It’s become common practice among big-budget adaptations of pre-existing characters to honor the original actors with fleeting, unnecessary cameos. Wonder Woman 1984 featured TV’s Diana Prince, Lynda Carter, Ant-Man included a bit with Garrett Morris, who played the character in an early Saturday Night Live sketch, and even the recent Ghostbusters reboot featured a scene in which Bill Murray shows up and is seemingly murdered by a demon

But weirdly, although Hollywood has churned out roughly 500 Batman movies in the past 30 years, Adam West, the late star of the classic 1960s Batman series, never made a token appearance in any of them. Why is that?

In the case of the 1989 Tim Burton movie, clearly, the production wanted to distance Batman from his campy, shark-repelling past. But Burton himself certainly isn’t opposed to honoring legacy actors with cameos -- his Planet of the Apes remake included a scene with Charlton Heston, either out of respect or just to rub in his face that the classic role he originated now belonged to the “Funky Bunch” guy.

But the real problem was that Adam West didn’t want a cameo; he wanted to play Batman. Right up until the ‘89 Batman, West was still trying to pitch Bat-projects -- and they were batshit insane. One of them involved a retired Bruce Wayne moving to New Mexico and battling a supervillain who kidnaps “college kids” and sucks out their brains aboard a “Zombie Satellite,” which West compared to a Nazi concentration camp. Yeah … 

Before Keaton was cast, West wanted the gig but was told he was “too old.” According to West’s autobiography, he was “profoundly disappointed” to lose the job and argued that he could have “played the part differently” for the gothic movie. He also pointed out that his age wasn’t necessarily a drawback considering that The Dark Knight Returns was ”one of the biggest comic book hits of the 1980s.” And we’d just like you to step back for a moment and imagine Tim Burton’s Batman exactly as it is, but starring Jack Nicholson and a 61-year-old Adam West.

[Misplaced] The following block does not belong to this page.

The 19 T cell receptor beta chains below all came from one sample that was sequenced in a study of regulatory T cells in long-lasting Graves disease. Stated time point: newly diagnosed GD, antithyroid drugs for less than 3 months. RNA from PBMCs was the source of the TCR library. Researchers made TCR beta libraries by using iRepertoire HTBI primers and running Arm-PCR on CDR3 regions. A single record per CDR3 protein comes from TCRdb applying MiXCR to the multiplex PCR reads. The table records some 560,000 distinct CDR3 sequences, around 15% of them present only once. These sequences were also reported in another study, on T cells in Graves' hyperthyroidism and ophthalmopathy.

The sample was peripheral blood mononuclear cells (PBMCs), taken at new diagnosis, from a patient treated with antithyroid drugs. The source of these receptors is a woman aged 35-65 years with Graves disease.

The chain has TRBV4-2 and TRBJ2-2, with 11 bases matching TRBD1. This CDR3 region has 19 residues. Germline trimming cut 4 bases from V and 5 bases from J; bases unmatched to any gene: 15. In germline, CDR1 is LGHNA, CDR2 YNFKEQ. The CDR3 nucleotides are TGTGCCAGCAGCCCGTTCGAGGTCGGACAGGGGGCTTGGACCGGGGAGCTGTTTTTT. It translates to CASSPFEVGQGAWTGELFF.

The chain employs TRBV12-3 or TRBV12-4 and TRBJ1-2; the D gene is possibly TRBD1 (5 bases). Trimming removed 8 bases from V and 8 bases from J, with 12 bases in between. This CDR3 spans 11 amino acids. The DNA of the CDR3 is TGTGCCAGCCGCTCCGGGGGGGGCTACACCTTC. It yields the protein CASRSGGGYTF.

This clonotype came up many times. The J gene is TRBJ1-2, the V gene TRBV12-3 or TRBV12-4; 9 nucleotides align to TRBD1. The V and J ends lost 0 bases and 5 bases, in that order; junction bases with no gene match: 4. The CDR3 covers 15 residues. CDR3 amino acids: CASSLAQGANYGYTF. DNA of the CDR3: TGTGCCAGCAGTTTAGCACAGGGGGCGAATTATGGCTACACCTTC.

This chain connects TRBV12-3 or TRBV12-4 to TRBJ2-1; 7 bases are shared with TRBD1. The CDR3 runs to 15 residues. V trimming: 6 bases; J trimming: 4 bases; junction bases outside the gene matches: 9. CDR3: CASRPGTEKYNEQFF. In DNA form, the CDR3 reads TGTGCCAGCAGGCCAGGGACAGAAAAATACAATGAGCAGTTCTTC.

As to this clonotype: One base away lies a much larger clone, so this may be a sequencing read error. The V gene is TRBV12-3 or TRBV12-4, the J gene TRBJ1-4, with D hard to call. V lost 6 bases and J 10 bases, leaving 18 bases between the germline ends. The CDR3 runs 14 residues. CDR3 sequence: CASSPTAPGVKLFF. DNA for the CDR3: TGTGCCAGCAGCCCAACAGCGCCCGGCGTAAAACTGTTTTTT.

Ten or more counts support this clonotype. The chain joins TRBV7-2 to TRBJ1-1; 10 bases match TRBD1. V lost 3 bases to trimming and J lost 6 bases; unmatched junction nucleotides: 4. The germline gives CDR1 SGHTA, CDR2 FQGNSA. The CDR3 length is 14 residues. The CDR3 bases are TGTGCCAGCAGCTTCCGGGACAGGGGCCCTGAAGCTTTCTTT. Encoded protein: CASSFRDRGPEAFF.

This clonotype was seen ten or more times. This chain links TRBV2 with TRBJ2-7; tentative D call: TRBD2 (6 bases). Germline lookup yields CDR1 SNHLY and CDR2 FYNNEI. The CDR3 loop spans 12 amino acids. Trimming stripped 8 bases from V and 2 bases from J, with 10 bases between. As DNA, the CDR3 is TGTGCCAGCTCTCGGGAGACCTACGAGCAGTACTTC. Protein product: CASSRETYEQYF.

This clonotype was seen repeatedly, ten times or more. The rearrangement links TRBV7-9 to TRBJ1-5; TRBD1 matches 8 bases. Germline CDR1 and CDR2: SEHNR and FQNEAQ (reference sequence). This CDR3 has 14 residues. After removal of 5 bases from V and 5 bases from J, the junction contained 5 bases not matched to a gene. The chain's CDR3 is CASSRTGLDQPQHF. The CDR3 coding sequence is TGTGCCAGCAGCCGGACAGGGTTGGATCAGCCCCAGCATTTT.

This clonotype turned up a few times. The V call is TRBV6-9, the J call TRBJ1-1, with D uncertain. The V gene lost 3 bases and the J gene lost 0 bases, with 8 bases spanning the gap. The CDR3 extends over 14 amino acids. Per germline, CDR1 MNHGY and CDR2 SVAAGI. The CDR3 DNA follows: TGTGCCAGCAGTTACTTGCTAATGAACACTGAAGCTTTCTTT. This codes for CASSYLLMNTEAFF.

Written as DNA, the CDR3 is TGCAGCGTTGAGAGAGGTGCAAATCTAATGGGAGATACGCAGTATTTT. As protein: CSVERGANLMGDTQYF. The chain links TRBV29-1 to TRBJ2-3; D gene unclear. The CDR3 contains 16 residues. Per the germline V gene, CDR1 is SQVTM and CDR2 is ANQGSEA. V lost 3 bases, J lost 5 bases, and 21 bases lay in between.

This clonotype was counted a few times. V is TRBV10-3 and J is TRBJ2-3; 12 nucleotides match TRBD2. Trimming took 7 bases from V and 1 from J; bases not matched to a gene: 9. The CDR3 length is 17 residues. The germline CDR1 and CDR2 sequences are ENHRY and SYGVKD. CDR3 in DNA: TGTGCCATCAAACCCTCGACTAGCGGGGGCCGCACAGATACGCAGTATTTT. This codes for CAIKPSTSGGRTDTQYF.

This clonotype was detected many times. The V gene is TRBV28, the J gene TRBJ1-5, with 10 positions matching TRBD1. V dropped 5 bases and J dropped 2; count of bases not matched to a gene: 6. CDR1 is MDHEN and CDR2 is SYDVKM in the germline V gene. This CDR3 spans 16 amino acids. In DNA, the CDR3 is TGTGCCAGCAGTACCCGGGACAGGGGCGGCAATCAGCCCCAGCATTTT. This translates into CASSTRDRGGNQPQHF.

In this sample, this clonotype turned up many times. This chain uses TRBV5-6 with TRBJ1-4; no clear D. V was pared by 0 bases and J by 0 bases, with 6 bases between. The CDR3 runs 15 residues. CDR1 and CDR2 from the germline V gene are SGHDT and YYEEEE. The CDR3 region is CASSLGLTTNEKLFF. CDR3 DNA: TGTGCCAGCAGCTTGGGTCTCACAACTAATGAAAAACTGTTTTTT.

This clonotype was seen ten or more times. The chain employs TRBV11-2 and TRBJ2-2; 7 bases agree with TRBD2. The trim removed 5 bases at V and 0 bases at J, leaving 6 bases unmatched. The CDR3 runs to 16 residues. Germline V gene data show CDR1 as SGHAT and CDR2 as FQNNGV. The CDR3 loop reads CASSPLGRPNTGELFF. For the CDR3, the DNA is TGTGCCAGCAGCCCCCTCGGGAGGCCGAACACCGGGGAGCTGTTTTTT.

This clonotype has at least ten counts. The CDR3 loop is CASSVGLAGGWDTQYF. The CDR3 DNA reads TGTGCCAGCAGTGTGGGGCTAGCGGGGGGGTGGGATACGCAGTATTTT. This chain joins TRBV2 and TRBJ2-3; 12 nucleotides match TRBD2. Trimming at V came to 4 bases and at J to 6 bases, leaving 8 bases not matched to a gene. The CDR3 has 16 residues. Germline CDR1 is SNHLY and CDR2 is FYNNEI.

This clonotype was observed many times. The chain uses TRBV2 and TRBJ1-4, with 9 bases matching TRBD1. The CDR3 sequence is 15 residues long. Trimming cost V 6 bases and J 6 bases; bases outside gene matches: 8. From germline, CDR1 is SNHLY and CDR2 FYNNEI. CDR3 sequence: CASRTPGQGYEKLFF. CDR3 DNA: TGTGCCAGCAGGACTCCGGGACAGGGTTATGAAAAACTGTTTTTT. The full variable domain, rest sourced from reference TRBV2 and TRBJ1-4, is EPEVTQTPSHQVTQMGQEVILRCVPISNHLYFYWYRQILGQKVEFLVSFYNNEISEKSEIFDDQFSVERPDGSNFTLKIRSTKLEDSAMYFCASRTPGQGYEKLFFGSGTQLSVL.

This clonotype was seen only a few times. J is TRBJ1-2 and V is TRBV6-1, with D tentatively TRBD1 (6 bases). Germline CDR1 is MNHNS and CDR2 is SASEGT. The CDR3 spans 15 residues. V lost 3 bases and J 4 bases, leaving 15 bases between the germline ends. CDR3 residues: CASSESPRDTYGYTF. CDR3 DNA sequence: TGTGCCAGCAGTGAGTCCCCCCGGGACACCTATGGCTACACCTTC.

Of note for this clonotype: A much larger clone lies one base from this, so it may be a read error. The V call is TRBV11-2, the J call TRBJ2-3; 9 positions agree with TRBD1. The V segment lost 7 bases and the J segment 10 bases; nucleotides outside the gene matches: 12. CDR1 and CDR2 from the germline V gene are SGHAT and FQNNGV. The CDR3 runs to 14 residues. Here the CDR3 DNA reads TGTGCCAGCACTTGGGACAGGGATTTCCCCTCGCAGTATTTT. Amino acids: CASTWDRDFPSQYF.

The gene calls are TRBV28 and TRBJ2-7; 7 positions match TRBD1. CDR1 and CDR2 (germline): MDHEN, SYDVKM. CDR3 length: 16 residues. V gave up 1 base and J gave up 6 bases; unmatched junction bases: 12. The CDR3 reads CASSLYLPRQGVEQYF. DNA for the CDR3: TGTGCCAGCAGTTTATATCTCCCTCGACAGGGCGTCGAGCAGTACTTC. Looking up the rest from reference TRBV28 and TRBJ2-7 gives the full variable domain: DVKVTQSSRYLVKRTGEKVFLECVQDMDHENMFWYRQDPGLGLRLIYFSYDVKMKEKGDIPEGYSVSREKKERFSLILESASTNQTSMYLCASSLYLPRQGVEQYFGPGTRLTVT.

There were rumors that West was asked to cameo as Thomas Wayne, but he later claimed that they were false and that he would have turned the non-Batman part down anyway. West was further hurt by the way this franchise’s pivot towards grittiness meant that his “contribution to the [Batman] legend was ignored, ridiculed, and denigrated.”

Later came Christopher Nolan, who, unlike Burton, was actually a fan of the ‘60s show, which he took completely seriously as a child. When Nolan took the reins of the character, he even included several direct references to the ‘60s show, like the Joker’s mask from The Dark Knight and the fact that the climax of The Dark Knight Rises involves Batman not being able to get rid of a bomb --

Warner Bros.

20th Century Fox

– and seemingly dying to the horror of Robin.

Warner Bros.

20th Century Fox

But still, an Adam West cameo never happened. There was a rumor that he would pop up in The Dark Knight Rises, but that never materialized. And this time, Adam West was actually game; he talked about how much he loved the Nolan movies and suggested that he could cameo as … another Batman. But one who bursts through Bruce Wayne’s library window riding a giant bat for some reason. When Ben Affleck donned the black rubber jumpsuit, West suggested he could play Thomas Wayne, who is somehow back from the dead and who also slams through the goddamn Wayne library window.

Sadly none of these many Batman movies managed to find a way to incorporate a cameo from Adam West. The only modern Batman adaptation to properly honor West in a guest role was Batman The Animated Series; in the episode “Beware the Gray Ghost,” West plays a “has-been” actor who can’t land a job despite playing an iconic superhero on TV decades earlier. But it was his work portraying the Gray Ghost that inspired Batman to become the Caped Crusader. Clearly, the show’s creators were paying homage to the Batman they grew up with, making him the literal antecedent of their Dark Knight.

Thankfully the Gray Ghost only appeared in that one touching episode, so there was no sequel where he and the Riddler got hammered and crashed an orgy.

You (yes, you) should follow JM on Twitter! And check out the podcast Rewatchability.

Top Image: Warner Bros. Home Entertainment 

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